‘You’re going to feel a difference’: Using plants to clean the air in your home

With the pandemic inspiring some to make lifestyle changes, many have decided to add more green companions to their homes.

Rob Sproule, co-owner of Salisbury Greenhouse, says the garden centre has seen a significant increase in people looking for houseplants since the pandemic began.

“More people are staying at home. They’re not travelling in the winter as much. They’re inside more,” he said. “They want fresher spaces and cleaner air inside.”

“Really, all houseplants have seen a big resurgence right now.”

For beginners looking to spruce up their living areas, Sproule recommends a spider plant, English ivy, or snake plant.

“Those are probably the top three hardest to kill plants,” he said.

“By beginner, I mean people who forget to water for a week or two.”

When it comes to plant placement, Sproule says you need to consider how much sunlight an area receives and how close that plant is to another one. According to him, NASA recommends no more than two plants per 100 square feet for maximum growth potential.


Many plants are being sought out not only for their aesthetic or charm but their ability to remove toxins from the air.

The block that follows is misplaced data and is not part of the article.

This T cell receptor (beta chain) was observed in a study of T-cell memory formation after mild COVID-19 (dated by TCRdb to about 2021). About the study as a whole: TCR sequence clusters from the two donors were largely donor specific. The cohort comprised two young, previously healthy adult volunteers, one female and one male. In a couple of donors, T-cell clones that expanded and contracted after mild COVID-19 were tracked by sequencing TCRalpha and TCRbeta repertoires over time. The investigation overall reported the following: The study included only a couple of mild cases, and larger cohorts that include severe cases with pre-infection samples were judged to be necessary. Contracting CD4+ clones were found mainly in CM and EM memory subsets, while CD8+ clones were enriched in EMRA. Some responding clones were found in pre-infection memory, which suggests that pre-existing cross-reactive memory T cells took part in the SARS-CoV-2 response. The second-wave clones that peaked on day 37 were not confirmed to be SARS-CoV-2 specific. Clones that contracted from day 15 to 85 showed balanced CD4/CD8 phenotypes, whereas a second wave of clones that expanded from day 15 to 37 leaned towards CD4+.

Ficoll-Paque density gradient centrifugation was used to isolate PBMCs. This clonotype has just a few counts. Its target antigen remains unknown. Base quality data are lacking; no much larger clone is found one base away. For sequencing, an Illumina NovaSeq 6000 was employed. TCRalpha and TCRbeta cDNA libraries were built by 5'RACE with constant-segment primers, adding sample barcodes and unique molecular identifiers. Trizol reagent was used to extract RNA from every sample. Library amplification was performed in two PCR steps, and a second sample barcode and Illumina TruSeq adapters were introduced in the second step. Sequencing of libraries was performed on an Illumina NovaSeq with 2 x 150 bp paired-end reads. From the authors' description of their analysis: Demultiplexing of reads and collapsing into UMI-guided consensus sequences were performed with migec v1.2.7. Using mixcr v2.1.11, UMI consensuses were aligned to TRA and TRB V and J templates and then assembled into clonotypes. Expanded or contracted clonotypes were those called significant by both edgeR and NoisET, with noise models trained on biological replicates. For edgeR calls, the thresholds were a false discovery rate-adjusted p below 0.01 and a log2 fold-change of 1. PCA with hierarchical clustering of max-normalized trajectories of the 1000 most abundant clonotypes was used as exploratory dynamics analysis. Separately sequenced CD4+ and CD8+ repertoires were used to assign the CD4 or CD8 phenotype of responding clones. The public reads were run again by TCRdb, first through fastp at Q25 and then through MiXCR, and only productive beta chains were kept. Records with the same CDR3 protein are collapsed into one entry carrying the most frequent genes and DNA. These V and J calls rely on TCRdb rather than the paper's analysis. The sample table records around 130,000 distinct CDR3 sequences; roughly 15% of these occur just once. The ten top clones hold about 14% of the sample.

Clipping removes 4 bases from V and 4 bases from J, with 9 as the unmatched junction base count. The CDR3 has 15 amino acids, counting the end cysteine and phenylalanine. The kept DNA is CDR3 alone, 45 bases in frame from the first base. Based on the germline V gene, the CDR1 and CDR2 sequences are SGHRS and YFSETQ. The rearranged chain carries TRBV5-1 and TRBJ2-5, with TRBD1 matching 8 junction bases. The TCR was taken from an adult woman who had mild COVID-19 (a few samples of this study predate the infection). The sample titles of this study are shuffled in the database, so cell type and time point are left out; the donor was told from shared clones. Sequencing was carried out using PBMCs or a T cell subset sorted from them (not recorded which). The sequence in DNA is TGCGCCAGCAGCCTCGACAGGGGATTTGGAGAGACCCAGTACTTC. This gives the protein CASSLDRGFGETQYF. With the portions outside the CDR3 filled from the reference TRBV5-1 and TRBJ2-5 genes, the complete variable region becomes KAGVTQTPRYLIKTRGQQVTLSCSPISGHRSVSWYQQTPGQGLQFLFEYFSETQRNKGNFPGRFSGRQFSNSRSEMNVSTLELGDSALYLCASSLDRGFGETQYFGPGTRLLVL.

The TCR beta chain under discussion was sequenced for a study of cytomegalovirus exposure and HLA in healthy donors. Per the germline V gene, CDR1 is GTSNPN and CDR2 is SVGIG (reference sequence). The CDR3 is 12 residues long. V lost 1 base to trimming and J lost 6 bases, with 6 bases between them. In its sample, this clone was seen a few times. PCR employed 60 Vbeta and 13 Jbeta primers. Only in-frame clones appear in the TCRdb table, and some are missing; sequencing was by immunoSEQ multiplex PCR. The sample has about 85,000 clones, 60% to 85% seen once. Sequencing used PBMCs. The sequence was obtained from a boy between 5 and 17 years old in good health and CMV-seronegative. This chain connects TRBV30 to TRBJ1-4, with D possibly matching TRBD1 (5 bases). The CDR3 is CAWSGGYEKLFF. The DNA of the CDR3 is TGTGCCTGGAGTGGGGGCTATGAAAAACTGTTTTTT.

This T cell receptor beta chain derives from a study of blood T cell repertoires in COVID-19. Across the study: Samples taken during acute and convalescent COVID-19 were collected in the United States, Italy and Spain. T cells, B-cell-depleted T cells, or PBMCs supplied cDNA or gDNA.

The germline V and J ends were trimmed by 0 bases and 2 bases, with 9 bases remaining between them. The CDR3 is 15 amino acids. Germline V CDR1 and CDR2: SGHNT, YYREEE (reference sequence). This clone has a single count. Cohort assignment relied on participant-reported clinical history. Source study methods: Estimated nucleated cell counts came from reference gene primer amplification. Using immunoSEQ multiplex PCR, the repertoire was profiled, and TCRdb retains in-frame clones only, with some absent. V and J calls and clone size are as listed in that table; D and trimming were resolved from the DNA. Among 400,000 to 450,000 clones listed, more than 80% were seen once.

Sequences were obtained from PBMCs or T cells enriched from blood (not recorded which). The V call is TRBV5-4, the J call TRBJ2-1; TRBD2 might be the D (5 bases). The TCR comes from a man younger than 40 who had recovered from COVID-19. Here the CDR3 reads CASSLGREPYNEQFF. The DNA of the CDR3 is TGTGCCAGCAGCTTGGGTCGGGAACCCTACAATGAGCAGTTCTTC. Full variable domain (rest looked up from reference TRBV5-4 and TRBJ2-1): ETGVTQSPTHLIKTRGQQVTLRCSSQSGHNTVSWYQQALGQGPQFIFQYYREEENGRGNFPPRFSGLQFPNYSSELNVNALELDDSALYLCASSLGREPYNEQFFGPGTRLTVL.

“There are some plants that do a wonderful job of removing toxins from the air,” Sproule added. “They eat poison as if eating sunlight was not enough.

“(Others) remove chemicals from the air,” he said, “so they’re all a little different.

“I mean, it’s not a HEPA filter, it’s different, but NASA’s done studies with rooms with (plants inside).”

While certain plants have more air cleaning potential than others, Sproule said any can make an impact.

“Even (with) one of them, you’re going to feel a difference,” he said.

“Spider plants are huge right now because they’re so easy (to care for), and they clean the air like crazy,” Sproule said, adding they can remove carbon monoxide from the air.

Sproule said Boston ferns are another helpful plant to have around a home as they can remove formaldehyde, a common chemical found in cloth and dyes.

For snake plants, Sproule recommended placing them in a bedroom since they tend to release oxygen and clear airborne toxins.

“So if it’s around your bed, you’re going to sleep a little better because you’re going to be getting richer oxygen from it.”

The important thing is to ensure if a plant is dying that you remove it so that it doesn’t introduce toxins to an area, Sproule said.

“Sometimes they actually store the toxins, so if the plant starts to die and break down, you want to get rid of it, so it doesn’t start releasing toxins back into the air,” he said.


For Ashley Soriano, plants represent so much more than simply something to water.

“They make a difference,” Soriano said. “I like to buy small plants and really watch them get big.”

“(I get them for) obviously the science behind cleaning the air,” she said. “But it’s also helped with mental health, taking care of them, seeing them grow.”

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